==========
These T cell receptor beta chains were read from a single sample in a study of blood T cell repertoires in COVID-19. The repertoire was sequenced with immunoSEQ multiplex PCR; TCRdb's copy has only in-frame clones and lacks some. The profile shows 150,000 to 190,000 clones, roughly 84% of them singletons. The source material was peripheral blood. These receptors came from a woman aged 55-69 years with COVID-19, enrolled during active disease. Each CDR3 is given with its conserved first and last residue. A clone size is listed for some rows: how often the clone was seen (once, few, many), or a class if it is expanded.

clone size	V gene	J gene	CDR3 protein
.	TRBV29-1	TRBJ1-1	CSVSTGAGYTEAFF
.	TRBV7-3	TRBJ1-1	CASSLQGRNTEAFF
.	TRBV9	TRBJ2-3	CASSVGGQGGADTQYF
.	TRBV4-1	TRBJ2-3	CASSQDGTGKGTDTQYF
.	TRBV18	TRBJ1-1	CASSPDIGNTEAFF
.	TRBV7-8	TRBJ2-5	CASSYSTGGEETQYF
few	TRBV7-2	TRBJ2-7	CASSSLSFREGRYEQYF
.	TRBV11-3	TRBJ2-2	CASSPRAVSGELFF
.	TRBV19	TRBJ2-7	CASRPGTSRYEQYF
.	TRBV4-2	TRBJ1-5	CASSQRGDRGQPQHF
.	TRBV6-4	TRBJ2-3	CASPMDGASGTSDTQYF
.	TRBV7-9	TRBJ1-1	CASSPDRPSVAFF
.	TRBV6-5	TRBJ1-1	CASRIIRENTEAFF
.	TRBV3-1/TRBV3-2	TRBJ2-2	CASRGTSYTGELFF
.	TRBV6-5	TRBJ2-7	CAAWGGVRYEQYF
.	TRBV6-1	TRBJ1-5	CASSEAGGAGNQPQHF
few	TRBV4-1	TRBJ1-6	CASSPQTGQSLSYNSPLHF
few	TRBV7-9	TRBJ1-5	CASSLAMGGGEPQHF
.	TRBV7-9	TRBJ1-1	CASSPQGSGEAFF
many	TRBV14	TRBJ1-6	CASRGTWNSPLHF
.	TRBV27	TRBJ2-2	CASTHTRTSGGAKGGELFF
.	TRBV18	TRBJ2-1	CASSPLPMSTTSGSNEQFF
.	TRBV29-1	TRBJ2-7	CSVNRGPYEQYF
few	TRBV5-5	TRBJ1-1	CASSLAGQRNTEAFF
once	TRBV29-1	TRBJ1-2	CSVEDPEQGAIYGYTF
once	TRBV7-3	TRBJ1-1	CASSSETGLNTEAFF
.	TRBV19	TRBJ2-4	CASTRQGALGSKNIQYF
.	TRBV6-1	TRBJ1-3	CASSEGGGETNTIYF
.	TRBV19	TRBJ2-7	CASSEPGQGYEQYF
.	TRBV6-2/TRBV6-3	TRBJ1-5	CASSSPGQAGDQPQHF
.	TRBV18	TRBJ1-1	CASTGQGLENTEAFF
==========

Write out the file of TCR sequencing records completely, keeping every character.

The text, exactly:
These T cell receptor beta chains were read from a single sample in a study of blood T cell repertoires in COVID-19. The repertoire was sequenced with immunoSEQ multiplex PCR; TCRdb's copy has only in-frame clones and lacks some. The profile shows 150,000 to 190,000 clones, roughly 84% of them singletons. The source material was peripheral blood. These receptors came from a woman aged 55-69 years with COVID-19, enrolled during active disease. Each CDR3 is given with its conserved first and last residue. A clone size is listed for some rows: how often the clone was seen (once, few, many), or a class if it is expanded.

clone size	V gene	J gene	CDR3 protein
.	TRBV29-1	TRBJ1-1	CSVSTGAGYTEAFF
.	TRBV7-3	TRBJ1-1	CASSLQGRNTEAFF
.	TRBV9	TRBJ2-3	CASSVGGQGGADTQYF
.	TRBV4-1	TRBJ2-3	CASSQDGTGKGTDTQYF
.	TRBV18	TRBJ1-1	CASSPDIGNTEAFF
.	TRBV7-8	TRBJ2-5	CASSYSTGGEETQYF
few	TRBV7-2	TRBJ2-7	CASSSLSFREGRYEQYF
.	TRBV11-3	TRBJ2-2	CASSPRAVSGELFF
.	TRBV19	TRBJ2-7	CASRPGTSRYEQYF
.	TRBV4-2	TRBJ1-5	CASSQRGDRGQPQHF
.	TRBV6-4	TRBJ2-3	CASPMDGASGTSDTQYF
.	TRBV7-9	TRBJ1-1	CASSPDRPSVAFF
.	TRBV6-5	TRBJ1-1	CASRIIRENTEAFF
.	TRBV3-1/TRBV3-2	TRBJ2-2	CASRGTSYTGELFF
.	TRBV6-5	TRBJ2-7	CAAWGGVRYEQYF
.	TRBV6-1	TRBJ1-5	CASSEAGGAGNQPQHF
few	TRBV4-1	TRBJ1-6	CASSPQTGQSLSYNSPLHF
few	TRBV7-9	TRBJ1-5	CASSLAMGGGEPQHF
.	TRBV7-9	TRBJ1-1	CASSPQGSGEAFF
many	TRBV14	TRBJ1-6	CASRGTWNSPLHF
.	TRBV27	TRBJ2-2	CASTHTRTSGGAKGGELFF
.	TRBV18	TRBJ2-1	CASSPLPMSTTSGSNEQFF
.	TRBV29-1	TRBJ2-7	CSVNRGPYEQYF
few	TRBV5-5	TRBJ1-1	CASSLAGQRNTEAFF
once	TRBV29-1	TRBJ1-2	CSVEDPEQGAIYGYTF
once	TRBV7-3	TRBJ1-1	CASSSETGLNTEAFF
.	TRBV19	TRBJ2-4	CASTRQGALGSKNIQYF
.	TRBV6-1	TRBJ1-3	CASSEGGGETNTIYF
.	TRBV19	TRBJ2-7	CASSEPGQGYEQYF
.	TRBV6-2/TRBV6-3	TRBJ1-5	CASSSPGQAGDQPQHF
.	TRBV18	TRBJ1-1	CASTGQGLENTEAFF